He reached for another stone.
Laurie felt only elation. Elation he’d got away from the bitter, biting wind, part and parcel of this exposed part of Derbyshire and aye, elation he’d got away from his father too, though the old man meant him well and had never lifted a finger to him, not even when he’d left the gate open to the pig pen and Sadie, the bad-tempered old sow, had got into the barn and eaten a month’s supply of feed. His father put up with a lot and complained little, Laurie acknowledged. But that was his way, as it was Laurie’s to do the opposite of what anyone expected, driven by internal forces over which he had no control. Laziness, indifference, a desire to concede as little ground as possible, at loggerheads with his father’s efforts to involve him in the farm when he patently wasn’t interested and worse, never would be. There was a world beyond Hartswell and he longed to find it. Why wouldn’t his father leave him be and accept that his son, even at this young age, had no intention of taking on the farm when he grew up, turning himself into another tool by which their landlord, Squire Ralph Blaze-Drummond, should stuff his pockets with money! Dimly aware of a bird trilling atop the twisted stump of an ash tree, so common to this part of the world, Laurie quickened his pace. Farm work bored him. His father bored him and if he wasn’t old enough to realise it yet, some instinctive consciousness of the fact lent strength to his swirling emotions. A sturdy, inward-looking boy of fourteen years of age, with prominent cheekbones, a scowling expression and a shock of wavy, dark hair, with hints of auburn, just like his mother’s.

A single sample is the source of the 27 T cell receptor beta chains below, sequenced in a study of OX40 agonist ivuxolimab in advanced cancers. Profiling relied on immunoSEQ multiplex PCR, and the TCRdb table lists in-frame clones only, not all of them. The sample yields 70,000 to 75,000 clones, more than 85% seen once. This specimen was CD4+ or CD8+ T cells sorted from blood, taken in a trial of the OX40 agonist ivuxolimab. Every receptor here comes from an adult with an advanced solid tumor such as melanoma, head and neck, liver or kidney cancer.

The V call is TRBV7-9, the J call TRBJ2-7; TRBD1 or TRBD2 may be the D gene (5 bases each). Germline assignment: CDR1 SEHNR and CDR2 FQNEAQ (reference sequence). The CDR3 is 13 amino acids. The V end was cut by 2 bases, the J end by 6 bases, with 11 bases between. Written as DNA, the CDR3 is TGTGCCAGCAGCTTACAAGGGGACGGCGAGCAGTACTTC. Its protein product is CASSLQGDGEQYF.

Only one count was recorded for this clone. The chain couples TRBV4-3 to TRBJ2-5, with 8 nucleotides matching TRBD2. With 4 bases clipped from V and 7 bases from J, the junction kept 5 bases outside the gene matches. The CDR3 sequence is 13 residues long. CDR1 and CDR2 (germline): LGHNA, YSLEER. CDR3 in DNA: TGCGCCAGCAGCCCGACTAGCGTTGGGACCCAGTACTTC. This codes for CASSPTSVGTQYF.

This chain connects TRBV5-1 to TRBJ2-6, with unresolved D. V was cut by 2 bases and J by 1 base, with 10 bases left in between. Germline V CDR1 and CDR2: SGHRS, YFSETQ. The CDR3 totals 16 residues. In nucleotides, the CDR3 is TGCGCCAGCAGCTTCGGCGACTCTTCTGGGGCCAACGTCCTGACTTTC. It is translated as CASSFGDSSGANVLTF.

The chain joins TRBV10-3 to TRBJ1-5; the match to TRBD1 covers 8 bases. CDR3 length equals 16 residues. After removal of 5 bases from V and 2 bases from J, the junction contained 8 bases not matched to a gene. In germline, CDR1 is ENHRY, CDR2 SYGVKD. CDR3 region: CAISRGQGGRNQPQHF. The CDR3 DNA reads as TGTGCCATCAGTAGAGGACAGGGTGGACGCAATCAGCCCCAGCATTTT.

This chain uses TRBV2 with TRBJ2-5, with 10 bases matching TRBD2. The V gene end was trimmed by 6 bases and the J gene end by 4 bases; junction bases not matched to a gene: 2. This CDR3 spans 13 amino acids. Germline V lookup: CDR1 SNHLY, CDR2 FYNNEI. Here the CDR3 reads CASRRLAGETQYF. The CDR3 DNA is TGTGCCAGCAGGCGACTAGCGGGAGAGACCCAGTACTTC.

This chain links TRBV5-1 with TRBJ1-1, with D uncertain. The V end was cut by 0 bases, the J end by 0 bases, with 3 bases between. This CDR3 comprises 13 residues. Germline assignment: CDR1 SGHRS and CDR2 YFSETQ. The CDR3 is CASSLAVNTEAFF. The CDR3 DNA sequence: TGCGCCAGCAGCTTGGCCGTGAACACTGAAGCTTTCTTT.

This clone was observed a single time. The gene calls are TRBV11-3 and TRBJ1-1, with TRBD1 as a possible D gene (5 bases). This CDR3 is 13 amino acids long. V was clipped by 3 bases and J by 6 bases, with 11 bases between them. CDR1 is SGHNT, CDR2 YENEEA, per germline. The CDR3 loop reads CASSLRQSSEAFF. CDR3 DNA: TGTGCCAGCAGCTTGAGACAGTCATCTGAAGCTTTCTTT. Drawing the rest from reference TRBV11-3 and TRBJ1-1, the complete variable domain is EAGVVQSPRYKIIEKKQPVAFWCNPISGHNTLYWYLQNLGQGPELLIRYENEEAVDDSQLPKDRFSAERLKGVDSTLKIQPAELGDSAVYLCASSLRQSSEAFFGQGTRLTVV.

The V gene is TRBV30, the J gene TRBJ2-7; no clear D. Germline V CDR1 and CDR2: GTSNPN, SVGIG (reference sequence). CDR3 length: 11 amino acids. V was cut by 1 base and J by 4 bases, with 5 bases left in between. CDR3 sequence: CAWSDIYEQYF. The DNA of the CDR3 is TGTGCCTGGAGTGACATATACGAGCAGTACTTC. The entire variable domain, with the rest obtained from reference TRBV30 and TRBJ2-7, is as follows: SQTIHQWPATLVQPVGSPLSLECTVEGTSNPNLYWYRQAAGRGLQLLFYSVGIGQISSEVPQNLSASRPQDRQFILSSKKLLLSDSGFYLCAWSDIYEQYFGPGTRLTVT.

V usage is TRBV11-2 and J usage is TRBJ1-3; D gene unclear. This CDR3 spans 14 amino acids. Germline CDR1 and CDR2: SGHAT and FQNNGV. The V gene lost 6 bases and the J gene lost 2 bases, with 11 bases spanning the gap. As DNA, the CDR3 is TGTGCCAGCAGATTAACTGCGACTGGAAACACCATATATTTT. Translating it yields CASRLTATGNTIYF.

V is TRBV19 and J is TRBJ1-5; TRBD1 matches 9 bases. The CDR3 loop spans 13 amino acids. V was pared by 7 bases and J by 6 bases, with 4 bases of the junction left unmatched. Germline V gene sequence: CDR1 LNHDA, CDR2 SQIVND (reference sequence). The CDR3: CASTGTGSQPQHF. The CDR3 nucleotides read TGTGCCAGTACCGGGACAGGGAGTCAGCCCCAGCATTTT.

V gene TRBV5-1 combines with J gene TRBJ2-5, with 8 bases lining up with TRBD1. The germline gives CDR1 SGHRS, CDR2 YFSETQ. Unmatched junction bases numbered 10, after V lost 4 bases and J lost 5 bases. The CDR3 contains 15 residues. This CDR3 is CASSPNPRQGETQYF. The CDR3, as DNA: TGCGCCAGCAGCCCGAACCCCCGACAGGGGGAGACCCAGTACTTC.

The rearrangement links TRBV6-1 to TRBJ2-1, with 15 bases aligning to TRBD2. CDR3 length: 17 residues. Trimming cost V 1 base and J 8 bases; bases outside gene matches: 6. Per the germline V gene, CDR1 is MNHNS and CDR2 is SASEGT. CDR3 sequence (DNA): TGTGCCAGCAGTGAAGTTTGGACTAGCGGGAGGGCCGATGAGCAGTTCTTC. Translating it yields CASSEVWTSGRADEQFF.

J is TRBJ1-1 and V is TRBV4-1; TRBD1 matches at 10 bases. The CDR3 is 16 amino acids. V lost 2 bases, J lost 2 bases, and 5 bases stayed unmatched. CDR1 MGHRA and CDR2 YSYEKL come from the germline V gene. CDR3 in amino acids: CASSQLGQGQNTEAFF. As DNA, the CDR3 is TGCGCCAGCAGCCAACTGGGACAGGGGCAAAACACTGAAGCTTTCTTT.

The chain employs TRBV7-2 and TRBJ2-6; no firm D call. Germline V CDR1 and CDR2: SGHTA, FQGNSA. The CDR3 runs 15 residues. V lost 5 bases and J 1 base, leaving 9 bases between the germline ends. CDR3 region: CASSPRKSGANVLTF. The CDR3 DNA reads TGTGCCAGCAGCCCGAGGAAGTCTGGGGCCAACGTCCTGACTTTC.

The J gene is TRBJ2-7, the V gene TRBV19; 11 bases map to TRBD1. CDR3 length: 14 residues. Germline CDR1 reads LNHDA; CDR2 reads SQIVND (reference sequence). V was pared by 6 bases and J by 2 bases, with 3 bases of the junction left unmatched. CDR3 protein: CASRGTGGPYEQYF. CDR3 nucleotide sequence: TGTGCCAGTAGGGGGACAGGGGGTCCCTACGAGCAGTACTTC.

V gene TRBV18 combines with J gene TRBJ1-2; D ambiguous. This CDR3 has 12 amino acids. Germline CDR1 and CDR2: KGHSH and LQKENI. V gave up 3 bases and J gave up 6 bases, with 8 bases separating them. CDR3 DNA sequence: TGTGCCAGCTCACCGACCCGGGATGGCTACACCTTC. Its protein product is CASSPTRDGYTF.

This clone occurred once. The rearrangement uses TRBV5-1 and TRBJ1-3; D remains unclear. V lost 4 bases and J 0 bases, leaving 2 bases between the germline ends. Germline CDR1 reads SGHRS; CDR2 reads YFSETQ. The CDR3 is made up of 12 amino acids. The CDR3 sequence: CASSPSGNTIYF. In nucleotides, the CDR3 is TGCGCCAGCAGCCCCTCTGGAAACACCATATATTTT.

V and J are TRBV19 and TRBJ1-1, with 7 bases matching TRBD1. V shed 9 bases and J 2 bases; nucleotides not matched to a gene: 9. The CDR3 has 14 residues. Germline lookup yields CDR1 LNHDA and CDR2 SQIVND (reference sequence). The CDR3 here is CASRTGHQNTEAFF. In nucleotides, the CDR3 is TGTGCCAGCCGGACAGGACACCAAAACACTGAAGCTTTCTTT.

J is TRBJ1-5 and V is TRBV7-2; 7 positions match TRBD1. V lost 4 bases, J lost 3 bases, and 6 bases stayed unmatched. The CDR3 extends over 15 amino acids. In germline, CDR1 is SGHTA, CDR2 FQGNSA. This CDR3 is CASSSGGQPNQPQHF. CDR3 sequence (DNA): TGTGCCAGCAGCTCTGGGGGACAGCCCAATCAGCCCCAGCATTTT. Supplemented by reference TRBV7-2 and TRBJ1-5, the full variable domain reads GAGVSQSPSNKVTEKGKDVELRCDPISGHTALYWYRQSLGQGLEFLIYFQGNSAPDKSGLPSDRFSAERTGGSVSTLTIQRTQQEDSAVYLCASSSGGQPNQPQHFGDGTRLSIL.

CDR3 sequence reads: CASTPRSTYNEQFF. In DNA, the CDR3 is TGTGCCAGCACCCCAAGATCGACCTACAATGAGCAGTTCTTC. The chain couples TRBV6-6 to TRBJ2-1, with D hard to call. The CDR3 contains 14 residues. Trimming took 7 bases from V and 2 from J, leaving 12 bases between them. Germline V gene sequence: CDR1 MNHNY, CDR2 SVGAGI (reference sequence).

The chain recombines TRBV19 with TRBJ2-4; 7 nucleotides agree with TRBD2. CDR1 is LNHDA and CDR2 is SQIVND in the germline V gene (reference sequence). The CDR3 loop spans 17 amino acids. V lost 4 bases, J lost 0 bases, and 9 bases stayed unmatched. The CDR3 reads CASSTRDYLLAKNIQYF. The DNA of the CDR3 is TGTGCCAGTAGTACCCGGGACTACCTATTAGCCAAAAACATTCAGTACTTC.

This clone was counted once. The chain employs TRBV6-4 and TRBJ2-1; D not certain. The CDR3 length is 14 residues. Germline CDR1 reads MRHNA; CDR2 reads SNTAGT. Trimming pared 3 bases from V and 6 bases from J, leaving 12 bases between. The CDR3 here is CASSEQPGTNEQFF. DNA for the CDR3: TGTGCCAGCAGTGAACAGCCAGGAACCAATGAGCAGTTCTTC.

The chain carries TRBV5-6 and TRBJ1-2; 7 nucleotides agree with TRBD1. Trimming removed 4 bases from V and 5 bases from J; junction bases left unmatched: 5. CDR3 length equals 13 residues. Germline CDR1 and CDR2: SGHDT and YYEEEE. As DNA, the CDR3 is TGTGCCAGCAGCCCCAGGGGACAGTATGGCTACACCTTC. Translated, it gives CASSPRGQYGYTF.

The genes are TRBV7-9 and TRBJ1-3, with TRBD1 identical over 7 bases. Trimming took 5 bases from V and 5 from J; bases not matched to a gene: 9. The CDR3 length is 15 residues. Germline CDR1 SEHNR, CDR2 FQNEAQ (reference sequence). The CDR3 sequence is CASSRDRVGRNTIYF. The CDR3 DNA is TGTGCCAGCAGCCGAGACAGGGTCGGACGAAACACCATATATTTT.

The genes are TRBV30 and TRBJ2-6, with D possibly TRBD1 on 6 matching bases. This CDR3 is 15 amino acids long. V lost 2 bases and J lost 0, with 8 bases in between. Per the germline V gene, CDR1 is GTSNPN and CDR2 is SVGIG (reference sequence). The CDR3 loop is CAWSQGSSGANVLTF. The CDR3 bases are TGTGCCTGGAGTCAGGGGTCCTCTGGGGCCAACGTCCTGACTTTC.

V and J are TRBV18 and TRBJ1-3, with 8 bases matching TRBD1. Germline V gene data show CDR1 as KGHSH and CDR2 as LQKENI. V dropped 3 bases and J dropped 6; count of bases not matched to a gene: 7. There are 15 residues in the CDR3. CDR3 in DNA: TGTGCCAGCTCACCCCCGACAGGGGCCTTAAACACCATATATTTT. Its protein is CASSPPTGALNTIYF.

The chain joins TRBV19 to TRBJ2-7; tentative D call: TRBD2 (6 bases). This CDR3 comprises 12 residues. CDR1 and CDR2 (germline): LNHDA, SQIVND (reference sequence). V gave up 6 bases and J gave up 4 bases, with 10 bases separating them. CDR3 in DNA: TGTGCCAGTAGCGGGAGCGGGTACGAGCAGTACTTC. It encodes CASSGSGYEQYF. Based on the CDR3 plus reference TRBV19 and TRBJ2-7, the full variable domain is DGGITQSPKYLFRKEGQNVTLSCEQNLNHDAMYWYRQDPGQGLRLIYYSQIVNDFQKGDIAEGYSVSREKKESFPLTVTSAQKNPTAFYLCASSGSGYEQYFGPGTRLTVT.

Thoughts of Clara, his mother, only deepened his gloom.